What Do Professional Fathers Need?Jun 15, 2018
June is a month which holds much focus for fathers. Several countries celebrate Father’s Day and it is also the month for International Men’s Health Week (June 11-17), celebrated annually to promote and honour the importance of the health and wellness of boys and men.
It seems an ideal month therefore, to take a step back to look at the evolving role of fathers and highlight again what is required to close the gap, to meet their needs in the workplace. So, what has driven the evolution of the role of a father?
There are many views. Some say that millennial men & generations following are different because they grew up with different expectations and role models, often where both parents worked. Others put it down to the reforms to support for working mothers which have accelerated from the 1970s onwards, as a result of many campaigns lobbying for change in the workplace. Others say fathers who now have daughters in the workplace witness their world and it’s enough to evoke change - this latter opinion reminds me of an advertisement for P&G which went viral over 2 years ago. It provided a powerful message urging fathers and husbands to help professional women with family & household chores, with the hashtag #SharetheLoad. The advertisement shows a father in India reading a letter to his daughter, who is seen bustling about the house, multi-tasking on the phone as she takes care of her family and job. Worth a watch!
The cause for the changes is somewhat irrelevant. Thankfully, these roles have evolved. To respond to the needs of the 21st century family, governments and organisations alike must reform workplace policies and cultures to support fathers to better balance their parental responsibilities and work. So, where to begin?
A good place to start is understanding the challenges of today’s fathers. In our work at Thriving Talent, we see more and more fathers feel the stress as they try to juggle their roles of being hands-on father and professional. Let me share some of their stories which reflect many fathers’ views:
I would like to have longer at home after the baby is born but I am not sure it is possible as the policy is too short and I have not heard anyone else do this.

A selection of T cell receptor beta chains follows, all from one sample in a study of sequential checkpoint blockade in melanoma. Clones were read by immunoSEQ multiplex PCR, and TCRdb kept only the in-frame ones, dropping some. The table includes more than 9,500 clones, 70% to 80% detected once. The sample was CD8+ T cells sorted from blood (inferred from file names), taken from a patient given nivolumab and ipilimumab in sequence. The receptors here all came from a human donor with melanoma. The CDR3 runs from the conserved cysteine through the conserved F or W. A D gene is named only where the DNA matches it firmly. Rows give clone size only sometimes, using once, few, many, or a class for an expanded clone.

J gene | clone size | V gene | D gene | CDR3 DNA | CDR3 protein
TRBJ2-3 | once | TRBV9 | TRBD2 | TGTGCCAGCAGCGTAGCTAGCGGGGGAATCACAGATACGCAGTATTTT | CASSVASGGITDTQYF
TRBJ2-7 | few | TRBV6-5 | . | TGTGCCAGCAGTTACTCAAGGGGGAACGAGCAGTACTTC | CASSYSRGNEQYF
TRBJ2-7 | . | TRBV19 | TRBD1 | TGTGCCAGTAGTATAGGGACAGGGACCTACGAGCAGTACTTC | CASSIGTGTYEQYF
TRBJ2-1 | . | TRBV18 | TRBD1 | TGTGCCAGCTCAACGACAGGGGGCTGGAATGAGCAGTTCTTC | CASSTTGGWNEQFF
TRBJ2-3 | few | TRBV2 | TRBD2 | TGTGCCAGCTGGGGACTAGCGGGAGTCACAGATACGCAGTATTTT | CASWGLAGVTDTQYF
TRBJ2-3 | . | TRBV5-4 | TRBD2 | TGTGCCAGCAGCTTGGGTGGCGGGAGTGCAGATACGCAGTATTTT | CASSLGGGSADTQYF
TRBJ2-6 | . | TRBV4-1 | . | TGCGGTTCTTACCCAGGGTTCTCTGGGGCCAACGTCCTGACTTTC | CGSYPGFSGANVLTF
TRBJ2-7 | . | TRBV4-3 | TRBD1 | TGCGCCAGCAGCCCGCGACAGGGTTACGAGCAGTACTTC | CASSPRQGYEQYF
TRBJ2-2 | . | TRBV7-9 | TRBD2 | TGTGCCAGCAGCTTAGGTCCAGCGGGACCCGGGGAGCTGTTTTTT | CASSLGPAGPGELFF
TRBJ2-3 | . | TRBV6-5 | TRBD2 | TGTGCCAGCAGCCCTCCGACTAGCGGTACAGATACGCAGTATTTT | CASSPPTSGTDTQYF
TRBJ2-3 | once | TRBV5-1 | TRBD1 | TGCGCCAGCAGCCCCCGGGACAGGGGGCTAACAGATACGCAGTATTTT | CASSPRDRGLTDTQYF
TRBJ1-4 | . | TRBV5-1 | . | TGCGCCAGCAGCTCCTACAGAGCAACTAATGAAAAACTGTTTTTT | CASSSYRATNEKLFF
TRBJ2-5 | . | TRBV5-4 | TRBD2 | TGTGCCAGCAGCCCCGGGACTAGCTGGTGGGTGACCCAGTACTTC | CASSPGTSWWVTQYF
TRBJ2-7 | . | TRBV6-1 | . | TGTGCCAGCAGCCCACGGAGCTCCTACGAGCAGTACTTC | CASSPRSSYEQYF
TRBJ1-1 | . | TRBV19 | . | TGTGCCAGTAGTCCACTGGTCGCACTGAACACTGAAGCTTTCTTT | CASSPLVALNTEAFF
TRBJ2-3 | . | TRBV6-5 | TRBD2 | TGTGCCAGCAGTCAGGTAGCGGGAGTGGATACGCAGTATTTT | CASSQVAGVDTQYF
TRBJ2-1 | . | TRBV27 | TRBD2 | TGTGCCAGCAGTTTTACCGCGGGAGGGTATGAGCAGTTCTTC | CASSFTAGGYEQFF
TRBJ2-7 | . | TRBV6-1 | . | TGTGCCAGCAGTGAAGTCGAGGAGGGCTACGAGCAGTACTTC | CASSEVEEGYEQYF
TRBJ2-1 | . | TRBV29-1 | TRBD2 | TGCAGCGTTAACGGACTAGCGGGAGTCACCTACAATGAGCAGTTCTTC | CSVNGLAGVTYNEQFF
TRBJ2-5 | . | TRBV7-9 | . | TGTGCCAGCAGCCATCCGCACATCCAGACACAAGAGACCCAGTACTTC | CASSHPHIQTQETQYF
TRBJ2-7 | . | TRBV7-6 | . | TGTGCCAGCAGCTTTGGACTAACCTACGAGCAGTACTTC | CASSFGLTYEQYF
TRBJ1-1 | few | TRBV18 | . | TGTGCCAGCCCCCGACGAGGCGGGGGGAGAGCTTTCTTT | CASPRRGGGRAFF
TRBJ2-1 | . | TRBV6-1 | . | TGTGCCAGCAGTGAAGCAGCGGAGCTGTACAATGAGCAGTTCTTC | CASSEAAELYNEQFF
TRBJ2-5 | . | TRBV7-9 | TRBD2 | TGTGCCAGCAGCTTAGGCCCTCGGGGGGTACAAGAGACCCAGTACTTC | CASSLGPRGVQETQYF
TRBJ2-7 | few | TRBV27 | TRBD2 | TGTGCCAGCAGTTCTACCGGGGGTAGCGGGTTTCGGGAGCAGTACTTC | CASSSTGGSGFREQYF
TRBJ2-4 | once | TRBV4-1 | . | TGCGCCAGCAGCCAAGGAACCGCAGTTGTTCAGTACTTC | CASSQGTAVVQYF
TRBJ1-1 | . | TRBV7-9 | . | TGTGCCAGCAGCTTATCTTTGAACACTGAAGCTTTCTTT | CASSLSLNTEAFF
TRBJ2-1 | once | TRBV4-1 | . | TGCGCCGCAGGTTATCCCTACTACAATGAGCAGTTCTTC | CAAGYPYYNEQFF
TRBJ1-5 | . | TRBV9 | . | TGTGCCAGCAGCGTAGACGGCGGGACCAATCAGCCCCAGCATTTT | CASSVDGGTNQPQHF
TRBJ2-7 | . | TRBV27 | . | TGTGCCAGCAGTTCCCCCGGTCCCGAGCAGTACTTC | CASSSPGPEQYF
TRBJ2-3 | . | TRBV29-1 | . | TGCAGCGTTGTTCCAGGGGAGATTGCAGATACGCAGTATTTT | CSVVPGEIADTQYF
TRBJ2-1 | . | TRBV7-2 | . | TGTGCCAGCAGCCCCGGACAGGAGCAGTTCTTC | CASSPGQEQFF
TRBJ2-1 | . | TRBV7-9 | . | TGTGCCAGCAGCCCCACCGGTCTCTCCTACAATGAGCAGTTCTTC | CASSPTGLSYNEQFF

It feels like you need to make a choice to move off the “fast track” to the “slow track” if you want to be a hands-on father, despite leadership aspirations.
I fear that my career will not be taken seriously if I make use of flexible working or even consider working at 90% which I would love to do.
We are a gay couple who want to adopt yet we will have no financial support to make it possible as neither of us is eligible for paternity cover.
Culturally, it is assumed that one’s wife is fully responsible for childcare and I hear the “corridor talk” - I would be far too embarrassed to ask my manager for any additional paternity entitlements.
It feels like I am existing on a shift system: Shift 1 (work) - Shift 2 (home) - Shift 3 (work late emails) - Shift 4 (personal) - all feels overwhelming, especially as we are a dual career family.
So, what is needed? Very simply, it is what mothers have also been asking for, for many years. Fathers want to be supported at work to take a more equal share of childcare when children are young or even as they hit later school years and need more support academically &/or emotionally.
Let’s start with flexible working as this is a common need and an expectation even for many younger employees; irrelevant of whether you are a parent, looking after an ageing parent, celebrating Ramadan or pursuing an interest outside work. Having a flexible working and more applicably, a flexible working culture, is the most successful lever to attract and retain your workforce.
As the above quotes reflect, fathers often face greater stigma and judgement when they are adapting their hours to be responsible for drop-off/pick-up, childcare and sickness. To ensure such a policy is embraced, it requires an inclusive leadership model, rewarding and recognising results over presenteeism, one where the senior leadership team ‘walk the talk’ and apply flexible working themselves.
Then there is legislation and policy. Although fathers’ participation in the active care of their babies and children has increased steadily in the last half century, policy and legislation has not kept up with the pace of social change.
Some countries have implemented paid statutory paternity leave and shared parental leave although often it is not taken up for financial reasons. In Switzerland however, in October 2017, the Federal Council recommended that people vote against an initiative, which proposes the right to a paid paternity leave of at least four weeks, to be taken within the first 12 months of a child's life. This negative recommendation was the outcome despite the fact that more than 107,000 signatures were gathered in support of the initiative and a 2015 opinion poll carried out showed that 80% of Swiss voters were in favour of some kind of paid paternity leave. Instead, in the private sector, employers must grant employees “regular working hours and days” off for family events. New fathers can therefore ask their employers for one to two days off for the birth of their child but there is no guarantee, hence the reason fathers asking more about policies when considering switching jobs.